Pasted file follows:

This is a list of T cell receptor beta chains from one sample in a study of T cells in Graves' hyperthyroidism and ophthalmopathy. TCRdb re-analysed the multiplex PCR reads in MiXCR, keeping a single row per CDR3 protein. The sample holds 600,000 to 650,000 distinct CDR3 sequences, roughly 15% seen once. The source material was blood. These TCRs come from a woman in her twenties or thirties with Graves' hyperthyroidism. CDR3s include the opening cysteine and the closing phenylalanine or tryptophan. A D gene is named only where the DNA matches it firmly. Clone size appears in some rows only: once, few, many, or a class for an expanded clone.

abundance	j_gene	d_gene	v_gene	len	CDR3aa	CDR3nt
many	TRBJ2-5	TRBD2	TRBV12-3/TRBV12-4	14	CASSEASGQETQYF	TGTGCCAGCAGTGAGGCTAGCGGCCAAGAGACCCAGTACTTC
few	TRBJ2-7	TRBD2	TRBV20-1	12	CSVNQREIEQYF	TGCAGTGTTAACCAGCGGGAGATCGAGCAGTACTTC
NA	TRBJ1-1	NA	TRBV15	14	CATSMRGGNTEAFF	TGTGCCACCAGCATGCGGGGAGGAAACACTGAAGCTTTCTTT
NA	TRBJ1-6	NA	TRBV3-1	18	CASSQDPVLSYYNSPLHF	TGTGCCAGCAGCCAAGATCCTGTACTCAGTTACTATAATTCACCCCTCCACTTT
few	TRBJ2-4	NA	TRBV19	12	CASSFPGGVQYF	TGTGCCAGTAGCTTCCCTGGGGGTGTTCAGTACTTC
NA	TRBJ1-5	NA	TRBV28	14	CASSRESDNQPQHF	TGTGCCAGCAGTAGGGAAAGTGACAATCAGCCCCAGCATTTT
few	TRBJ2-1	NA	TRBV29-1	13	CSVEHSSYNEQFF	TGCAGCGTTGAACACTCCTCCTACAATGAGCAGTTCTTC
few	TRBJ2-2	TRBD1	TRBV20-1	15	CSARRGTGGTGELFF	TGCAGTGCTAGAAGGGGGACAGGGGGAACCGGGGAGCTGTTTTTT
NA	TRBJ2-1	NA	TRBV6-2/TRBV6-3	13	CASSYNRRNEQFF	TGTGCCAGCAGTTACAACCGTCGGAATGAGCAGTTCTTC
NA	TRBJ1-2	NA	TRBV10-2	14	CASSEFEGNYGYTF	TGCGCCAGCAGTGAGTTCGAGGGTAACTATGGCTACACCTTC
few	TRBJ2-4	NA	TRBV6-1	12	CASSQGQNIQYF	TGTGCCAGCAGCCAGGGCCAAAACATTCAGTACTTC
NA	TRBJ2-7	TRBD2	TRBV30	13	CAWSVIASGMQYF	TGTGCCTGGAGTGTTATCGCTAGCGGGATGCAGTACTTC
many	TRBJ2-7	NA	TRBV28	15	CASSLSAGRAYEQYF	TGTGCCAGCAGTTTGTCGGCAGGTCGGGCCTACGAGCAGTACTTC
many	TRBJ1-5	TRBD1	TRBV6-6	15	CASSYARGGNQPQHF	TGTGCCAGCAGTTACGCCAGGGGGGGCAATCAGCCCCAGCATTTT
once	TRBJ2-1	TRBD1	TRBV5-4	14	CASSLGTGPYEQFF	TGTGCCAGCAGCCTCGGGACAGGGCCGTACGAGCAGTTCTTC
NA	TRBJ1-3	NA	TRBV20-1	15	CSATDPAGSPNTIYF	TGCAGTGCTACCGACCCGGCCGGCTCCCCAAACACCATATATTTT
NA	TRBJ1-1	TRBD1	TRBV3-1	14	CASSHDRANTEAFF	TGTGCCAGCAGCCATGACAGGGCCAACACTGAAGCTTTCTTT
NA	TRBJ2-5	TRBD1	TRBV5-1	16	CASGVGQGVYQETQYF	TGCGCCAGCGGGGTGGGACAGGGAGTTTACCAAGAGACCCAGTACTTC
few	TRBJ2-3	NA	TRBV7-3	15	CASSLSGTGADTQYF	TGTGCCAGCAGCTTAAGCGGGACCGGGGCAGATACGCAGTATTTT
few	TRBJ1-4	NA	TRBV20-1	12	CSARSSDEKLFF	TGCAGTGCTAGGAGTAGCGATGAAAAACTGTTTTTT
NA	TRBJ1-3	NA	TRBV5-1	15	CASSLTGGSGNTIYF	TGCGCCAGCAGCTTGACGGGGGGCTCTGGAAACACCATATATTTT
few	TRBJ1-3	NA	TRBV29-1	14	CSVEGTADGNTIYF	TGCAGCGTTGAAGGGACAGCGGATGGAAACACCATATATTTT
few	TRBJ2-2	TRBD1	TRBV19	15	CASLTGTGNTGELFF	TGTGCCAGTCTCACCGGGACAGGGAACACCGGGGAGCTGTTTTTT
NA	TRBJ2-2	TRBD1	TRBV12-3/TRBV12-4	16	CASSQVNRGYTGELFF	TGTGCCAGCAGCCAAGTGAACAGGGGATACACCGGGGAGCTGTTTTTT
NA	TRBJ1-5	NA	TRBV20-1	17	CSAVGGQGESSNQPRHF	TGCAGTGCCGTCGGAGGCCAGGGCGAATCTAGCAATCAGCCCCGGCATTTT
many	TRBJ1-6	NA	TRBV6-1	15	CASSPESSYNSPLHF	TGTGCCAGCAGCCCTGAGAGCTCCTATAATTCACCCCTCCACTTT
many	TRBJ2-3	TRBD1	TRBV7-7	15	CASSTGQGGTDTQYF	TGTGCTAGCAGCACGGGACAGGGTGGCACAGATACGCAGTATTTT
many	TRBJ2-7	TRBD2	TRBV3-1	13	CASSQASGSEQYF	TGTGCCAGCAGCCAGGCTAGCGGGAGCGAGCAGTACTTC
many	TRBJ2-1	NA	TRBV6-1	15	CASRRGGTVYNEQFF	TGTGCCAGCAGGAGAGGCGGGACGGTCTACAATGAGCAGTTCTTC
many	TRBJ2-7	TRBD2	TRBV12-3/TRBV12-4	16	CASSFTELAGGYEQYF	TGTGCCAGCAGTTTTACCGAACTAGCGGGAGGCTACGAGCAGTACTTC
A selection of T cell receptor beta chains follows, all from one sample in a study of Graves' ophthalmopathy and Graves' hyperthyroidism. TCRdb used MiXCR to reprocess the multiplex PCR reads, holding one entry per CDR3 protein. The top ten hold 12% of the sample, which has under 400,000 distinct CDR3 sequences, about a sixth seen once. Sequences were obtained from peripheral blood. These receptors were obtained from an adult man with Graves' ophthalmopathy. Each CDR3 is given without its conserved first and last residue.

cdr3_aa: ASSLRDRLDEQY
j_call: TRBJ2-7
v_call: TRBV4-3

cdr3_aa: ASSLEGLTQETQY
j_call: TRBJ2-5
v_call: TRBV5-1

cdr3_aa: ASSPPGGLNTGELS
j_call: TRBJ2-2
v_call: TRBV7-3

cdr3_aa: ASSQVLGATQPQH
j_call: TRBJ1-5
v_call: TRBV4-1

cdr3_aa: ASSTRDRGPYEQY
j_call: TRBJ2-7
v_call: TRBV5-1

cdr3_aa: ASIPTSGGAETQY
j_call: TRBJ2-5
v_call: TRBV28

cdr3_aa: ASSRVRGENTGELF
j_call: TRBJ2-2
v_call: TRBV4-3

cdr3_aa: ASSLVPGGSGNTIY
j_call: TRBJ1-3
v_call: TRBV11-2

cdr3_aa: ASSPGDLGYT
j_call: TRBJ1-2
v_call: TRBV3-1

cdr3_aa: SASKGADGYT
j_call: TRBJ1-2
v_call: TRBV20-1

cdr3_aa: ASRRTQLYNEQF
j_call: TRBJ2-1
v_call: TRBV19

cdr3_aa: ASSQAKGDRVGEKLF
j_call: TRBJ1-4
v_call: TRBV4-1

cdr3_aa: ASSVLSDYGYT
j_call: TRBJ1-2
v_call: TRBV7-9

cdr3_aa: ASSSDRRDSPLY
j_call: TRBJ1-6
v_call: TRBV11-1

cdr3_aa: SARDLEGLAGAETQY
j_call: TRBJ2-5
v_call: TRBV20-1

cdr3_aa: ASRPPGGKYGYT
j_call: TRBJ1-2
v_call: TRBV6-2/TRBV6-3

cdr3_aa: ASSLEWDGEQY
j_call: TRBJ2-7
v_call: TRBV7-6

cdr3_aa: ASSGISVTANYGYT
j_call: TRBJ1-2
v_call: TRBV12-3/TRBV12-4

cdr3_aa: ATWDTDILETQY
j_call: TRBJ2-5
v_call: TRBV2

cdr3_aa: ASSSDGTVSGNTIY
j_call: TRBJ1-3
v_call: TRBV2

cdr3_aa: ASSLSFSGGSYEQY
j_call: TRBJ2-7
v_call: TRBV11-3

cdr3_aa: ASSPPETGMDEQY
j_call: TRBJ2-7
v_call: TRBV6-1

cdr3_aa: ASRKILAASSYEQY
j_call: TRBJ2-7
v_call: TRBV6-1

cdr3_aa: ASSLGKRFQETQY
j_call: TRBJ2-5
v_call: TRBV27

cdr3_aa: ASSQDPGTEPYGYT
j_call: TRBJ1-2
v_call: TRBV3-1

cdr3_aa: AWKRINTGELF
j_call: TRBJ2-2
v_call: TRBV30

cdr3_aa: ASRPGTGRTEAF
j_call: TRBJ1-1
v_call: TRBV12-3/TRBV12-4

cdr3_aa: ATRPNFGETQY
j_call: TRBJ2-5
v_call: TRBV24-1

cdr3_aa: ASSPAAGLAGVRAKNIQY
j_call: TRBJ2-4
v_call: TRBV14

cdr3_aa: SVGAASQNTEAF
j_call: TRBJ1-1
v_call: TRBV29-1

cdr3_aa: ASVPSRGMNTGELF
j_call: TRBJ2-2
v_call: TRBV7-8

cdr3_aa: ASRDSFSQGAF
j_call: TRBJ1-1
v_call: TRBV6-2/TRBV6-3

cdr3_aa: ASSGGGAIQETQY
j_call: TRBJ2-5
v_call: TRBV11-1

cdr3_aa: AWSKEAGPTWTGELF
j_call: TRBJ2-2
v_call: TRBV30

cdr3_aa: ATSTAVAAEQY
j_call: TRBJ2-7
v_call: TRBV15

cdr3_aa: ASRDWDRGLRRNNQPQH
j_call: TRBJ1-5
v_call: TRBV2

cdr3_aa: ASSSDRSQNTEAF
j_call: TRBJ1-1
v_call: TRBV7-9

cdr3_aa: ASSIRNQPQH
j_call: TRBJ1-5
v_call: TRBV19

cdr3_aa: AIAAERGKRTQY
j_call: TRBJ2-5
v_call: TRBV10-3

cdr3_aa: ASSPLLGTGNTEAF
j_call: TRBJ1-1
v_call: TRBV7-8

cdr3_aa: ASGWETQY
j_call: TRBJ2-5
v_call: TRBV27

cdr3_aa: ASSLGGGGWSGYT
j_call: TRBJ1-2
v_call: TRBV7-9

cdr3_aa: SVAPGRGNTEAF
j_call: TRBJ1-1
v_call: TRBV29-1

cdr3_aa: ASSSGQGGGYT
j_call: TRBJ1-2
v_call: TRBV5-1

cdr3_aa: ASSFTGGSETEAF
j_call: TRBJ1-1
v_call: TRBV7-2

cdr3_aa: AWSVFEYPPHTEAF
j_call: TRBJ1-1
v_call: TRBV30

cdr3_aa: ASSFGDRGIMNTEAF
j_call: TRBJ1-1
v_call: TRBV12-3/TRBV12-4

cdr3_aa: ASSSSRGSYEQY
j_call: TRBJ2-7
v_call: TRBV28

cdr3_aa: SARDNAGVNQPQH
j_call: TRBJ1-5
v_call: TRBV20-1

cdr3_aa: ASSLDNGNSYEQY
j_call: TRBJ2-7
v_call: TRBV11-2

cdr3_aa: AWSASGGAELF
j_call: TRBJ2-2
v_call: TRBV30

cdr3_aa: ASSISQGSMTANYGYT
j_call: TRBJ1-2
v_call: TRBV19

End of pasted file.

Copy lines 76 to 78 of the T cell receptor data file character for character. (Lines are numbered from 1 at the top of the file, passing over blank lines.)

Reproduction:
cdr3_aa: SARDLEGLAGAETQY
j_call: TRBJ2-5
v_call: TRBV20-1